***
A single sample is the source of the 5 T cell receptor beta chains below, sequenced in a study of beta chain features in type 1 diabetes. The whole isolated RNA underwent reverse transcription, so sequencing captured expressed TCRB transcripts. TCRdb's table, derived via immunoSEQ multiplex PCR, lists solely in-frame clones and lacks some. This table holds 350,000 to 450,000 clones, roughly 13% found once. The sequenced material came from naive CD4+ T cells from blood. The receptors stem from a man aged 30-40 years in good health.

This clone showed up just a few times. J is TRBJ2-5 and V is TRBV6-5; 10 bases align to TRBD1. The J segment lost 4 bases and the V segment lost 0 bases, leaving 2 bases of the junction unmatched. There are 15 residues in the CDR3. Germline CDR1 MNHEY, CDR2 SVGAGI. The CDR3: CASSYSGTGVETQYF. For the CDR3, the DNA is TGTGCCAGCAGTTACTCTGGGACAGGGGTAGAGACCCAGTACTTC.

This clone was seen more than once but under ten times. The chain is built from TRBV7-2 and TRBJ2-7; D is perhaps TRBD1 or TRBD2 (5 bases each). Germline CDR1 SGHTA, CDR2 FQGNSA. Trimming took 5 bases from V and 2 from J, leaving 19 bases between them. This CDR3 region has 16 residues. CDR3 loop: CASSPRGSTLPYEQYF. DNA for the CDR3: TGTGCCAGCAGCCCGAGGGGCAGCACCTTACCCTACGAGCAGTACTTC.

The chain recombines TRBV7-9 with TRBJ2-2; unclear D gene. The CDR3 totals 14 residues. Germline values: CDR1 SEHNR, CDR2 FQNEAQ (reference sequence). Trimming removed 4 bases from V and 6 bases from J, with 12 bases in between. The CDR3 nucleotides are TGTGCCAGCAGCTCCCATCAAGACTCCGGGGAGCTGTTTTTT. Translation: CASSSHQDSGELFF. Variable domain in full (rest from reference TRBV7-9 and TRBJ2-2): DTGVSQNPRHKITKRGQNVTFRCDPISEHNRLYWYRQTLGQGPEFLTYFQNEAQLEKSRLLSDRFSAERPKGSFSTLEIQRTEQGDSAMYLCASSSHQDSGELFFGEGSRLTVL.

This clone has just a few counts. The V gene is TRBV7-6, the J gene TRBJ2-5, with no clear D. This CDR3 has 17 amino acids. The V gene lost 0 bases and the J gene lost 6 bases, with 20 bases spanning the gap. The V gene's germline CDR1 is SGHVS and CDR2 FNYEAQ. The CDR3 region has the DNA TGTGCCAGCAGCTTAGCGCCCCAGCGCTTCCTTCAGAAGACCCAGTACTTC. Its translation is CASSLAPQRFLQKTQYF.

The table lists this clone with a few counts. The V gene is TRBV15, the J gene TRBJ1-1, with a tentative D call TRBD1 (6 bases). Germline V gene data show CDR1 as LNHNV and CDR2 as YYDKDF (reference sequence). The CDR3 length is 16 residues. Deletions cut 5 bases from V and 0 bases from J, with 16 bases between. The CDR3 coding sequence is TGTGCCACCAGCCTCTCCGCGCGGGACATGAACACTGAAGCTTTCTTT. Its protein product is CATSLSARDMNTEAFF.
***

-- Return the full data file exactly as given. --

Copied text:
A single sample is the source of the 5 T cell receptor beta chains below, sequenced in a study of beta chain features in type 1 diabetes. The whole isolated RNA underwent reverse transcription, so sequencing captured expressed TCRB transcripts. TCRdb's table, derived via immunoSEQ multiplex PCR, lists solely in-frame clones and lacks some. This table holds 350,000 to 450,000 clones, roughly 13% found once. The sequenced material came from naive CD4+ T cells from blood. The receptors stem from a man aged 30-40 years in good health.

This clone showed up just a few times. J is TRBJ2-5 and V is TRBV6-5; 10 bases align to TRBD1. The J segment lost 4 bases and the V segment lost 0 bases, leaving 2 bases of the junction unmatched. There are 15 residues in the CDR3. Germline CDR1 MNHEY, CDR2 SVGAGI. The CDR3: CASSYSGTGVETQYF. For the CDR3, the DNA is TGTGCCAGCAGTTACTCTGGGACAGGGGTAGAGACCCAGTACTTC.

This clone was seen more than once but under ten times. The chain is built from TRBV7-2 and TRBJ2-7; D is perhaps TRBD1 or TRBD2 (5 bases each). Germline CDR1 SGHTA, CDR2 FQGNSA. Trimming took 5 bases from V and 2 from J, leaving 19 bases between them. This CDR3 region has 16 residues. CDR3 loop: CASSPRGSTLPYEQYF. DNA for the CDR3: TGTGCCAGCAGCCCGAGGGGCAGCACCTTACCCTACGAGCAGTACTTC.

The chain recombines TRBV7-9 with TRBJ2-2; unclear D gene. The CDR3 totals 14 residues. Germline values: CDR1 SEHNR, CDR2 FQNEAQ (reference sequence). Trimming removed 4 bases from V and 6 bases from J, with 12 bases in between. The CDR3 nucleotides are TGTGCCAGCAGCTCCCATCAAGACTCCGGGGAGCTGTTTTTT. Translation: CASSSHQDSGELFF. Variable domain in full (rest from reference TRBV7-9 and TRBJ2-2): DTGVSQNPRHKITKRGQNVTFRCDPISEHNRLYWYRQTLGQGPEFLTYFQNEAQLEKSRLLSDRFSAERPKGSFSTLEIQRTEQGDSAMYLCASSSHQDSGELFFGEGSRLTVL.

This clone has just a few counts. The V gene is TRBV7-6, the J gene TRBJ2-5, with no clear D. This CDR3 has 17 amino acids. The V gene lost 0 bases and the J gene lost 6 bases, with 20 bases spanning the gap. The V gene's germline CDR1 is SGHVS and CDR2 FNYEAQ. The CDR3 region has the DNA TGTGCCAGCAGCTTAGCGCCCCAGCGCTTCCTTCAGAAGACCCAGTACTTC. Its translation is CASSLAPQRFLQKTQYF.

The table lists this clone with a few counts. The V gene is TRBV15, the J gene TRBJ1-1, with a tentative D call TRBD1 (6 bases). Germline V gene data show CDR1 as LNHNV and CDR2 as YYDKDF (reference sequence). The CDR3 length is 16 residues. Deletions cut 5 bases from V and 0 bases from J, with 16 bases between. The CDR3 coding sequence is TGTGCCACCAGCCTCTCCGCGCGGGACATGAACACTGAAGCTTTCTTT. Its protein product is CATSLSARDMNTEAFF.